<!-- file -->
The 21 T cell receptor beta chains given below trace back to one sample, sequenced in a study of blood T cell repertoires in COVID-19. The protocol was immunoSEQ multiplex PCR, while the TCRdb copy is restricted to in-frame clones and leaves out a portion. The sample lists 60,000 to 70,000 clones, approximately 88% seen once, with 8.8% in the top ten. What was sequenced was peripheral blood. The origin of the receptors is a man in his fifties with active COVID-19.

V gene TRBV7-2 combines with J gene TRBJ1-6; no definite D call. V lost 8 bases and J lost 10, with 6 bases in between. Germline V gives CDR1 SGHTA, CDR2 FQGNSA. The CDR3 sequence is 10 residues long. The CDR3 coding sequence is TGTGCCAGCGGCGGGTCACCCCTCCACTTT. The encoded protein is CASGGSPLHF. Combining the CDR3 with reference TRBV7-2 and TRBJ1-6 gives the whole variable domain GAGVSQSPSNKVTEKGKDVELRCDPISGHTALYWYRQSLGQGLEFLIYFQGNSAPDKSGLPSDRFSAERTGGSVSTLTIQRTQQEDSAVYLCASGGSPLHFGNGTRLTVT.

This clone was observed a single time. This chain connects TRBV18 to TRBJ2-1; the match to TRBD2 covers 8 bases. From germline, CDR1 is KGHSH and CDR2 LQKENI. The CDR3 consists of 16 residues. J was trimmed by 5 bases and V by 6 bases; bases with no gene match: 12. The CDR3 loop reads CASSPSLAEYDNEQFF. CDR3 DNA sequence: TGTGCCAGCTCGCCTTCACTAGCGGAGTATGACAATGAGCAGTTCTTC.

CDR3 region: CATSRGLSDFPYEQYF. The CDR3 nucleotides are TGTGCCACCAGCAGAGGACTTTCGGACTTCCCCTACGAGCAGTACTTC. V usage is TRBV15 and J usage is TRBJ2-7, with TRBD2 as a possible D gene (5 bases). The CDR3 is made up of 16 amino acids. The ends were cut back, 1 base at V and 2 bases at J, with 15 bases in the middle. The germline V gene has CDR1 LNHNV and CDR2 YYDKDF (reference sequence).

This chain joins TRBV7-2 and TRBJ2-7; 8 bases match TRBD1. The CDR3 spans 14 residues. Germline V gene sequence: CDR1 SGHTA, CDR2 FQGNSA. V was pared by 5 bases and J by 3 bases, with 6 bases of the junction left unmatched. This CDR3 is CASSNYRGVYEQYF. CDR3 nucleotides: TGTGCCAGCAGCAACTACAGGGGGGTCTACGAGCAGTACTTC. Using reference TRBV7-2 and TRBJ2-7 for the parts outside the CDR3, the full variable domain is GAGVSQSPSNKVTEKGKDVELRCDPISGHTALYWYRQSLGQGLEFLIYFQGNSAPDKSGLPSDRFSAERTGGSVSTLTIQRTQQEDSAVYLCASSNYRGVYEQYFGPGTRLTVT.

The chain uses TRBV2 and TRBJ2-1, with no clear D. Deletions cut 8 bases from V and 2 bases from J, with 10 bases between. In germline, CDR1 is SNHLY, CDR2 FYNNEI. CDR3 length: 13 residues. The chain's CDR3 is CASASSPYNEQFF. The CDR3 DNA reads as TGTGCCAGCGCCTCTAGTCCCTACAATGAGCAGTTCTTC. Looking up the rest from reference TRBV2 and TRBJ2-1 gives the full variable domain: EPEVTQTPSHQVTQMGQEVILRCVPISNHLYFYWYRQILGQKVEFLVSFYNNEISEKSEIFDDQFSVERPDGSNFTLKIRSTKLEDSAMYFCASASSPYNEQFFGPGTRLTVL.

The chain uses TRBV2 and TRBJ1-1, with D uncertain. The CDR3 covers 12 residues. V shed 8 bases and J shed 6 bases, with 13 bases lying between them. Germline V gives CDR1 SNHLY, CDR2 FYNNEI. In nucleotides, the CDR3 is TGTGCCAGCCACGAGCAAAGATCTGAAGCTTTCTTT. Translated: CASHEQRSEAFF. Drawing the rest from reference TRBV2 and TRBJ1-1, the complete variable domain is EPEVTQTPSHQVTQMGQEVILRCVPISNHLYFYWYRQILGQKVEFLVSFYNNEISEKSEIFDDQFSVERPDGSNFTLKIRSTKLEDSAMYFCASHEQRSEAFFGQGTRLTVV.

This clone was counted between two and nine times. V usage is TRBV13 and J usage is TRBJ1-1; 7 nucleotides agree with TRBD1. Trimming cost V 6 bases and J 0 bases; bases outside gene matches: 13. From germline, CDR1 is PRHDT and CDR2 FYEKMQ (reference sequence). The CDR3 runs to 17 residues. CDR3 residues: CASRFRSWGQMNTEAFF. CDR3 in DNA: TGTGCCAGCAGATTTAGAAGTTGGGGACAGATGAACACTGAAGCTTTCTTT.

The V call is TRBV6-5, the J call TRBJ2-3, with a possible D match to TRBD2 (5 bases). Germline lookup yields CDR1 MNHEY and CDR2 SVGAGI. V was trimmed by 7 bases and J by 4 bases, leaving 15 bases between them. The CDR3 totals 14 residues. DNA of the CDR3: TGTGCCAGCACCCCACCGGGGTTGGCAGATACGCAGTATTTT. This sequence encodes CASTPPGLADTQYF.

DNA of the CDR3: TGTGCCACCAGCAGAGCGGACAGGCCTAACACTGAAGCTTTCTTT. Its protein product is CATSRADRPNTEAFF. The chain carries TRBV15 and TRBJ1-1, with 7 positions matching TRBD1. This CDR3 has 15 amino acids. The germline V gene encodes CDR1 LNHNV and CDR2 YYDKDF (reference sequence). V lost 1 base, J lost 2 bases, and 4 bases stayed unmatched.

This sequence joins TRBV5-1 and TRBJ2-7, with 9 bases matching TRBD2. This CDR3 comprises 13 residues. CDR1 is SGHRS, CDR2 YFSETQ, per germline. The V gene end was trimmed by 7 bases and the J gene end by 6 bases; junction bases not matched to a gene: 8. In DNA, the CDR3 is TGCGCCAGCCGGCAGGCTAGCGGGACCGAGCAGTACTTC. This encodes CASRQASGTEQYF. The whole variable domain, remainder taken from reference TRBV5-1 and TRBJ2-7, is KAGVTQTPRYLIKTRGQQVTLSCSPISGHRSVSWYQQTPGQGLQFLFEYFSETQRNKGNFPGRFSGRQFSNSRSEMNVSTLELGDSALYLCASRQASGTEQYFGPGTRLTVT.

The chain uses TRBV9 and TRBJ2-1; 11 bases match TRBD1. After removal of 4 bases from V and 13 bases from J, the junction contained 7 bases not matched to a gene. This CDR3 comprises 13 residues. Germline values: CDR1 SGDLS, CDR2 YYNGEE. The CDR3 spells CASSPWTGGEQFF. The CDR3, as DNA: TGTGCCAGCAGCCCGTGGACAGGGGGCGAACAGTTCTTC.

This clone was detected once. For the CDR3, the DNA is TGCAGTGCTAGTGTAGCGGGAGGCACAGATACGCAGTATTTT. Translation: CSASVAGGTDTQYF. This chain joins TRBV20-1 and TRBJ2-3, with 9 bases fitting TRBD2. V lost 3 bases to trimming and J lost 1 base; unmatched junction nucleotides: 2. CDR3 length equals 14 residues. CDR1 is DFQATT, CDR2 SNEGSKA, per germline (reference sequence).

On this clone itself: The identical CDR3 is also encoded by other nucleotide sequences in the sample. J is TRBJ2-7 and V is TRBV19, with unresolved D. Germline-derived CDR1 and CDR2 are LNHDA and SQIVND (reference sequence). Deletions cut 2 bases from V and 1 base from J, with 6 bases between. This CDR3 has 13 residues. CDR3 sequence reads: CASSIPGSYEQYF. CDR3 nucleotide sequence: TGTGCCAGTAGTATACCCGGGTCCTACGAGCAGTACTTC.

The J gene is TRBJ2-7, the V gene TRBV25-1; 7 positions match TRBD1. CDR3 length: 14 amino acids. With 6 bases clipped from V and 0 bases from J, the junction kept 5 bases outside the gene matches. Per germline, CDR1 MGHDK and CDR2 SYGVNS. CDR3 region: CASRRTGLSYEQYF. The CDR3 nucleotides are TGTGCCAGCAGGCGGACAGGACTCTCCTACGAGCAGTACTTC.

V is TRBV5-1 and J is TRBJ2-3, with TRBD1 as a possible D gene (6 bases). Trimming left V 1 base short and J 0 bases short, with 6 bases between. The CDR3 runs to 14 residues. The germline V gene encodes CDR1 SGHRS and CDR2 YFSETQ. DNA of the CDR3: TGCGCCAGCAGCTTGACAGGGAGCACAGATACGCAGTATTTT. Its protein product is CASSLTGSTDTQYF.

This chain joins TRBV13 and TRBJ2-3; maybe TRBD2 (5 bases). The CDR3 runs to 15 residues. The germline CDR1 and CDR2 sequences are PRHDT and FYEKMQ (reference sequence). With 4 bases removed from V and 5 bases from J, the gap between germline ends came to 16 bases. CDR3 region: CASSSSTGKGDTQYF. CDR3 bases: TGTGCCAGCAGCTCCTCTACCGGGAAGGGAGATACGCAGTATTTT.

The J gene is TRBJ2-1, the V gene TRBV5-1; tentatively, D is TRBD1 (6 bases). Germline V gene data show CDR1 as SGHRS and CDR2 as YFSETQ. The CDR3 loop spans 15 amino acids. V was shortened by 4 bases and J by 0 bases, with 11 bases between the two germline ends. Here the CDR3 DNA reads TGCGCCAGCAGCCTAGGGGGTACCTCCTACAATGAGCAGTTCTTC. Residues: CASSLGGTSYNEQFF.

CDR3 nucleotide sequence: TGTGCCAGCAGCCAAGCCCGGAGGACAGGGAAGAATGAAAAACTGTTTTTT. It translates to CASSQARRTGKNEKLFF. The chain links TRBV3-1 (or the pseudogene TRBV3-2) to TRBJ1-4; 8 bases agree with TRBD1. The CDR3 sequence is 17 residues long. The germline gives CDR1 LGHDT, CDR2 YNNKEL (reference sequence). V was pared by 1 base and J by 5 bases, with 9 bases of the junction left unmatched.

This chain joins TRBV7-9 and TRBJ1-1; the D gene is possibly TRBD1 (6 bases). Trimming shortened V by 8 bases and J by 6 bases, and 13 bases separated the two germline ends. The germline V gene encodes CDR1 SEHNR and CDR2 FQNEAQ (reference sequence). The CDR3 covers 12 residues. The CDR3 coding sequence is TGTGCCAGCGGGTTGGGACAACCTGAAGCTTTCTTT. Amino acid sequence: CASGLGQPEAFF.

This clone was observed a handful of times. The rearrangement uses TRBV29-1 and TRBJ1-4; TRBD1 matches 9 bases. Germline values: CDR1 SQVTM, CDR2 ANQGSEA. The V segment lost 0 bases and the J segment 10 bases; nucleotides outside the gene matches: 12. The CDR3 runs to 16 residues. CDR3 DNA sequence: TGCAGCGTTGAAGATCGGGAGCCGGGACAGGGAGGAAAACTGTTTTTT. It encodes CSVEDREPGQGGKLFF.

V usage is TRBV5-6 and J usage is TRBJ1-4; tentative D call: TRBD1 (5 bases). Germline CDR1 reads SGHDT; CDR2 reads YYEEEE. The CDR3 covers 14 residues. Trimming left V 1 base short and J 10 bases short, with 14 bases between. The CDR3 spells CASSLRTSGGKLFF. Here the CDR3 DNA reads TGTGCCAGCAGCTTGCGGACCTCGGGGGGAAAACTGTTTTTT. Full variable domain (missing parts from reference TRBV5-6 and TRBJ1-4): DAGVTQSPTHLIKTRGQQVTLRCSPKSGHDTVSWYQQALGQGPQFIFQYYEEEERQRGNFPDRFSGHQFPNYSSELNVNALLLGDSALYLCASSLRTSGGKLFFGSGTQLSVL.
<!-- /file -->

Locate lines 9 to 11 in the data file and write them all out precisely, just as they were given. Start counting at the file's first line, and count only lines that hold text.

The V call is TRBV6-5, the J call TRBJ2-3, with a possible D match to TRBD2 (5 bases). Germline lookup yields CDR1 MNHEY and CDR2 SVGAGI. V was trimmed by 7 bases and J by 4 bases, leaving 15 bases between them. The CDR3 totals 14 residues. DNA of the CDR3: TGTGCCAGCACCCCACCGGGGTTGGCAGATACGCAGTATTTT. This sequence encodes CASTPPGLADTQYF.

DNA of the CDR3: TGTGCCACCAGCAGAGCGGACAGGCCTAACACTGAAGCTTTCTTT. Its protein product is CATSRADRPNTEAFF. The chain carries TRBV15 and TRBJ1-1, with 7 positions matching TRBD1. This CDR3 has 15 amino acids. The germline V gene encodes CDR1 LNHNV and CDR2 YYDKDF (reference sequence). V lost 1 base, J lost 2 bases, and 4 bases stayed unmatched.

This sequence joins TRBV5-1 and TRBJ2-7, with 9 bases matching TRBD2. This CDR3 comprises 13 residues. CDR1 is SGHRS, CDR2 YFSETQ, per germline. The V gene end was trimmed by 7 bases and the J gene end by 6 bases; junction bases not matched to a gene: 8. In DNA, the CDR3 is TGCGCCAGCCGGCAGGCTAGCGGGACCGAGCAGTACTTC. This encodes CASRQASGTEQYF. The whole variable domain, remainder taken from reference TRBV5-1 and TRBJ2-7, is KAGVTQTPRYLIKTRGQQVTLSCSPISGHRSVSWYQQTPGQGLQFLFEYFSETQRNKGNFPGRFSGRQFSNSRSEMNVSTLELGDSALYLCASRQASGTEQYFGPGTRLTVT.